Therefore, if it was adapted for to show a scene from a later campaign, the terrain was less important as no longer needing to accurately depict the area around Isandhlwana, being another imagined location.

Though I canít help but think that is still the mountain at the back

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Alan
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Looking like a work in progress and unfinished could be a description applied to many of J.M.W.Turner's works.

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Colin


Joined: 22 Nov 2017
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Indeed. Watched both a documentary and film about him last year.

I figure that even if the British artists avoided depicting anything forbidden (for want of another word) by anyone seeking to maintain the Isandhlwana story given to the British public, that any artists living in Natal at the time, related to or on friendly terms with those who were killed in the Colonial Volunteers at Isandhlwana, might either paint a depiction of their last stand or be commissioned by family/friends of the fallen.

I guess I include Shepstone in this, perhaps a painting portraying Georgeís stand on the Western slope...

Iím wondering that the British at home were more keen to romanticise the battle, whereas those in Natal may have been too close to the war in Zululand, that the losses incurred of their fathers, sons and brothers would have been too raw, and the war too real to portray heroic images, especially when the dead were left on the field for so long before burial.

Plus of course, any criticism aimed at the Colonials role in the engagement, even though they fought and died in the forefront of the fighting, when they could have fled on horseback.

Itís quite sad in my opinion tbh, that it reminds me so much of how everybody remembers the Spartans at Thermopylae, but not the other Greeks who died with them, forgotten in the same way as the Colonials and Native Units, specifically in military art.

It is interesting that the dominant red of the Spartans and the 24th are so prominent in depictions too...anyone with them muted and unseen.

I understand art has its place, but at the same time, has the ability to immortalise a specific group at the expense of others disappearing from visual history.

As it is, I still believe there to be Isandhlwana paintings still undiscovered that have been lost over time, stored away in dark corners, nobody realising what they are or what they are depicting as time has passed.

This lack of art regarding the others in the British forces has always intrigued me, as they are missing while mostly the 24th and the Zulus themselves are prominent, still being painted this way today, hundreds of them.

I had hoped things would change in 2020, but now being able to see topics and responses in the AZW Facebook pages, have seen recently there and other places an absolute saturation of said too common images, both paintings and re-enactment that it is like seeing and reading the same posts over and over again.

I believe this will be the case always, anything new to change the status quo unlikely, as it is now set in stone...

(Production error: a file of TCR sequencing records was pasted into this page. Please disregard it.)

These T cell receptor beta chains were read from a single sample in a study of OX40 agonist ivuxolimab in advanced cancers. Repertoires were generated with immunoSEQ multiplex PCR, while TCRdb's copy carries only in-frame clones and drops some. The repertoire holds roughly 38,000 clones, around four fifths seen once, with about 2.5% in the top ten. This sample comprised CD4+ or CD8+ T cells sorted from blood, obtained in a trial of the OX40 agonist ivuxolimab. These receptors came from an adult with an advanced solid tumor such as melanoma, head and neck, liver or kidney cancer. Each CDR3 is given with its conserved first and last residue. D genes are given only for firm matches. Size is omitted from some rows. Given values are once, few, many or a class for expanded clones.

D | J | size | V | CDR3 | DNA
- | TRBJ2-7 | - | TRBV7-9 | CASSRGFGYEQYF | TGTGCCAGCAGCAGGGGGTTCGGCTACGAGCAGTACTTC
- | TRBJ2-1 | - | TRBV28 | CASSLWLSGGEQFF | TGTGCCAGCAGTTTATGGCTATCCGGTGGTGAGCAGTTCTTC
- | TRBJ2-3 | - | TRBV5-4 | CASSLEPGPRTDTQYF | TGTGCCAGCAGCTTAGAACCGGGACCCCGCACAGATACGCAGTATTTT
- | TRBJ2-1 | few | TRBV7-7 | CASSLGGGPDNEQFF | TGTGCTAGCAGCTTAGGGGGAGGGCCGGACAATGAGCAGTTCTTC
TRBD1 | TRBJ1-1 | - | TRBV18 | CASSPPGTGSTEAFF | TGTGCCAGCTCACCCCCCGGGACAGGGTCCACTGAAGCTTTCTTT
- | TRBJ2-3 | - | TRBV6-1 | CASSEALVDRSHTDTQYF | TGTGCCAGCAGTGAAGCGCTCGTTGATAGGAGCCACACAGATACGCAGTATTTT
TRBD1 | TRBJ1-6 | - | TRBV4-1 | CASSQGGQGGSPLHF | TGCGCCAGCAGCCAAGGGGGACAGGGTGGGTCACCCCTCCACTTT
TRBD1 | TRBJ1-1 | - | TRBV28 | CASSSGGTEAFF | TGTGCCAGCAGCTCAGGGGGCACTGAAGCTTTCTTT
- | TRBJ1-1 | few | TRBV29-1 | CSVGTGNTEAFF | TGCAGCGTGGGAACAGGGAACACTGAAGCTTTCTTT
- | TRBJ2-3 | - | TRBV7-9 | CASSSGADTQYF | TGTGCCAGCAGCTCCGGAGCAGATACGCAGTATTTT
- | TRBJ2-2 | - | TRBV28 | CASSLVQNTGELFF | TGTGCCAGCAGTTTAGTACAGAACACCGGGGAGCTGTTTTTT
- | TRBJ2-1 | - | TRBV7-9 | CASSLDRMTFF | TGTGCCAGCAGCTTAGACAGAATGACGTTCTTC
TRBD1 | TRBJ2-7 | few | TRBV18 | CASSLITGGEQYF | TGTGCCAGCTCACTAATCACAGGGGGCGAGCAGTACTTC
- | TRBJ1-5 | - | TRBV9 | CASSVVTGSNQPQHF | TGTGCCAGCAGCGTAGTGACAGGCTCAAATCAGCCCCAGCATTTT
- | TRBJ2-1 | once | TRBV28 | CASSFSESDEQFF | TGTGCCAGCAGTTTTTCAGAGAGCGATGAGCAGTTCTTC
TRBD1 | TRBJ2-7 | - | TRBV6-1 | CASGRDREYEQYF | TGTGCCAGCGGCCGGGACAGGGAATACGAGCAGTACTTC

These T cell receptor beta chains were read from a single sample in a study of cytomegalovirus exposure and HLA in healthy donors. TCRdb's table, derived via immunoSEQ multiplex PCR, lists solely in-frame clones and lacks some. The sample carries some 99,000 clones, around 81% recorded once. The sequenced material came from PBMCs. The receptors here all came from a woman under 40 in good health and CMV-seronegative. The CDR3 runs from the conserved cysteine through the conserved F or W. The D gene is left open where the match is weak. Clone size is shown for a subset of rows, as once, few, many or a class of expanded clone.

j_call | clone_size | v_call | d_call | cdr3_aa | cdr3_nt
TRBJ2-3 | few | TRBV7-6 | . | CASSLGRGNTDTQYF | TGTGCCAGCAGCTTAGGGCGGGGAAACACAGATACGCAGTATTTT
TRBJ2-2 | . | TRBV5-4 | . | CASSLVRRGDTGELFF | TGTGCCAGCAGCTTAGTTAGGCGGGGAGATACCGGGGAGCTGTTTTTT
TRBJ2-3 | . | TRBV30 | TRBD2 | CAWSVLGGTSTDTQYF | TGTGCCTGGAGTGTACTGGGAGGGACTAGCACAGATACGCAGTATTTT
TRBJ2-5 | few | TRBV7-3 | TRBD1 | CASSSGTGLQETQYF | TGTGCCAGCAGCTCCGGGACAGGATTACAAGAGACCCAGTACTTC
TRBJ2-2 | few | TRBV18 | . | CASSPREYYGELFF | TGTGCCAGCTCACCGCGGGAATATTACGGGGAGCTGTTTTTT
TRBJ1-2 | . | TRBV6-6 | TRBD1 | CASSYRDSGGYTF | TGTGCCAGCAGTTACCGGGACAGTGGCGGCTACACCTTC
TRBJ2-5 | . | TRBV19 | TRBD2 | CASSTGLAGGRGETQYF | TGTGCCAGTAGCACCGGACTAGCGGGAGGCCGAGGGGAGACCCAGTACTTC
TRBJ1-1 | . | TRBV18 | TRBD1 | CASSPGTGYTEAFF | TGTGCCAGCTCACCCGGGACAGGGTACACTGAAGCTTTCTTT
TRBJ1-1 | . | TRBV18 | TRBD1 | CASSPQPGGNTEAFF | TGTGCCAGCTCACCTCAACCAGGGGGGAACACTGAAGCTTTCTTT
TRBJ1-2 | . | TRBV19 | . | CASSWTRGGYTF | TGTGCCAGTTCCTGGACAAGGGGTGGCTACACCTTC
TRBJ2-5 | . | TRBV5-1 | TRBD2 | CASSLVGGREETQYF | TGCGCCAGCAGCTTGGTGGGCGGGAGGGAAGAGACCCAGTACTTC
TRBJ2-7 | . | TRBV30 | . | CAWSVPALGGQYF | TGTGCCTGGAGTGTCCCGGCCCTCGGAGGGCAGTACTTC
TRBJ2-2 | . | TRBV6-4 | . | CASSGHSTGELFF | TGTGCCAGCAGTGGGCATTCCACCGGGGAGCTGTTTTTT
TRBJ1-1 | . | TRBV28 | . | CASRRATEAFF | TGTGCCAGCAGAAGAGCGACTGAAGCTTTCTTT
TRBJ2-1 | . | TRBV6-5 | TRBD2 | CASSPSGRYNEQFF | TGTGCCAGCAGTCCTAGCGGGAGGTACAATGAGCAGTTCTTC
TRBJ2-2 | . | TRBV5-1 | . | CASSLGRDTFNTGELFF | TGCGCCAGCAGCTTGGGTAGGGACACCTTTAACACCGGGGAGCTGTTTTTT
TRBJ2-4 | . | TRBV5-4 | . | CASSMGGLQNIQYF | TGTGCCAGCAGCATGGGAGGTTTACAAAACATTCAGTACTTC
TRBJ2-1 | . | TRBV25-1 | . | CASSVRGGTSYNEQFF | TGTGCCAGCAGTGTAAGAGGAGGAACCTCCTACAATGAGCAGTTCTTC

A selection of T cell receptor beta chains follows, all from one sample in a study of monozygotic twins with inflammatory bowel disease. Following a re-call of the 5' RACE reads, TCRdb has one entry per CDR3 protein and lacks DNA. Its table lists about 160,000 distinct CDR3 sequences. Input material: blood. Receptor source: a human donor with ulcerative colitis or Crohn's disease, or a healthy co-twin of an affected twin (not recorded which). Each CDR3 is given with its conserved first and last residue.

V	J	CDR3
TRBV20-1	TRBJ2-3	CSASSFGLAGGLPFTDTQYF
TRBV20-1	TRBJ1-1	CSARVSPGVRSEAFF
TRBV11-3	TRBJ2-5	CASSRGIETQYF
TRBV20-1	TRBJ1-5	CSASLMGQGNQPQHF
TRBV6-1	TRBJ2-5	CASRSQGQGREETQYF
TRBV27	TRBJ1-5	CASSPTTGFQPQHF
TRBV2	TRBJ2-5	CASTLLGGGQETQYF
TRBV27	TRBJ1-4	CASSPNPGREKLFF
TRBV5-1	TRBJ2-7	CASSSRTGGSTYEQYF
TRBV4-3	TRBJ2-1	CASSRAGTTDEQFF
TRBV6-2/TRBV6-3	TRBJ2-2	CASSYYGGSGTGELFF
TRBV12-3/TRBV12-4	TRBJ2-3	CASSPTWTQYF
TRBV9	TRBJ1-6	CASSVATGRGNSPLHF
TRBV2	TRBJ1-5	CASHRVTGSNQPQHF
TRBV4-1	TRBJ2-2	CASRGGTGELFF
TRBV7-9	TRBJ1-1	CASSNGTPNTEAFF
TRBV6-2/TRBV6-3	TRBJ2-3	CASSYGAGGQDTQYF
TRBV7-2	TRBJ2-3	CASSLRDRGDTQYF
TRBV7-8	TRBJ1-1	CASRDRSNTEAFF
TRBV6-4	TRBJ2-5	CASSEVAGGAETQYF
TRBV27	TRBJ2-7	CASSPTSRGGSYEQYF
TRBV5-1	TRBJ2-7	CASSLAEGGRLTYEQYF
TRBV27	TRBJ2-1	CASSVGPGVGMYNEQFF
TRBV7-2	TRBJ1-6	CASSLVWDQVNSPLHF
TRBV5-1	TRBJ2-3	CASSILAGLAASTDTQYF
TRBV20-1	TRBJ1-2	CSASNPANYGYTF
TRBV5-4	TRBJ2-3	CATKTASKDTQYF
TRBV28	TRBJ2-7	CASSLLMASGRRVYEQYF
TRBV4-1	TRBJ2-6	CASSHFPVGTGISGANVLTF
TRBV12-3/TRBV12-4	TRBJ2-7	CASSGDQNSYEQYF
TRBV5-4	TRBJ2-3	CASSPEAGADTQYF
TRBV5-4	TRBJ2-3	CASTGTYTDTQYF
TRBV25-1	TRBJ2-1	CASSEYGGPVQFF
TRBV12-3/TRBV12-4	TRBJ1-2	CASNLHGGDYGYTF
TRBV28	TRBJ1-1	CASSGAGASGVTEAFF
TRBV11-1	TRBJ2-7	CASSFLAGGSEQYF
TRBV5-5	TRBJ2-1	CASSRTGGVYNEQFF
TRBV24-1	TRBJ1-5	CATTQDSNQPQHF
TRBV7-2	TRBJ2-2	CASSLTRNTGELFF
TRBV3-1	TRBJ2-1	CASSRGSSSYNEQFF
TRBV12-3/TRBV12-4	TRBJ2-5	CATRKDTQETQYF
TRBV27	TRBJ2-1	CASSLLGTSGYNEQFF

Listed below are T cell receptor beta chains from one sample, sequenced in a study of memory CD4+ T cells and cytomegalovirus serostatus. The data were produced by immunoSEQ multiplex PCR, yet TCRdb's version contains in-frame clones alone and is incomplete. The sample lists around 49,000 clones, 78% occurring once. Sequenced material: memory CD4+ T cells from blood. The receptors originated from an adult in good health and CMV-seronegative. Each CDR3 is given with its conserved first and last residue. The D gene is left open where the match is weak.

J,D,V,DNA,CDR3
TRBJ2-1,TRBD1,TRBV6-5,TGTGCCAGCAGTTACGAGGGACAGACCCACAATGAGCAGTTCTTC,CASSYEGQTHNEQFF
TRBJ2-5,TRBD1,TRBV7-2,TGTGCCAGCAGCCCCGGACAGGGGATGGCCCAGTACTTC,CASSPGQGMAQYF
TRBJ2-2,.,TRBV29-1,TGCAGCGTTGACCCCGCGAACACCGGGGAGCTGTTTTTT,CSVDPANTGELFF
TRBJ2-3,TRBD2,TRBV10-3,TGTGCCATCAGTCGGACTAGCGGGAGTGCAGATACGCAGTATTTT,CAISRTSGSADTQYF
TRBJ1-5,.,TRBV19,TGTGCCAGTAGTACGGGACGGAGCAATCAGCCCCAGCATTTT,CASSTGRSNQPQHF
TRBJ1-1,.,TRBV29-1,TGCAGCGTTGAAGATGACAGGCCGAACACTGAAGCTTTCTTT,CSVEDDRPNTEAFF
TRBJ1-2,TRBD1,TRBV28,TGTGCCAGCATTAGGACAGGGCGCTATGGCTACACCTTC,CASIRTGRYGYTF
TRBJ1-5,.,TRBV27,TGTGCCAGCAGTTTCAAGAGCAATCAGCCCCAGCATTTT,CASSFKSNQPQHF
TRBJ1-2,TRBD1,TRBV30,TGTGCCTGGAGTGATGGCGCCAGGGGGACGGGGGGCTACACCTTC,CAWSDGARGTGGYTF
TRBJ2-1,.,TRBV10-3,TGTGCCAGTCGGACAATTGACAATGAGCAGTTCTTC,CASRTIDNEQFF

Thanks for allowing me to post here Alan, but this virus lockdown has at least let me realise about prioritising what is worth pursuing and what is at an end.

Iím moving on to a new Interest as this for myself is now finished.

Take care of yourself

Regards

Coll

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Alan
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Joined: 30 Aug 2005
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I think it would be fairly obvious that the British public wouldn't be too happy about many aspects of Isandhlwana and that any works would only contain the heroic or romantic aspects like Fripp's last stand, including the drummer boy or De Neuville's Last Sleep of the Brave (Melvill & Coghill). I think that all paintings would have to contain the general feeling of patriotism and loyalty. Many artists would require patrons or connections in society which would normally only accept works which followed the national feelings.

It is also the case that certain figures were more likely to have their sacrifices or heroism made public because of their connections, e.g.Shepstone, Durnford with the Colensos and his brother and later Melvill & Coghill's relatives.

The extra attention given to the 24th. is in part due to the fact there were both battalions involved which was unusual practice. They also composed the greater part of the Imperial forces there.

As to your moving on to pastures new, it's understandable in that as far as the academic study of the war goes, I think most aspects have been covered. There may still be areas where there is no definitive acceptance, despite so many authorities having debated them over the years. What we have here now, is a debating chamber which has reached a stage where people will make up their own minds which version they believe, unless some brand new information emerges.

You have contributed a great deal towards that debate and you will also be one who has made his decision as to the truths of the matter.

Over the years you have engaged with many authors and experts, sadly a few are no longer with us. I hope you have enjoyed your time with us Coll, and I wish you the very best of luck for the future, in everything.

Very Best Wishes,


Alan.

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Tracing The Missing Isandhlwana Paintings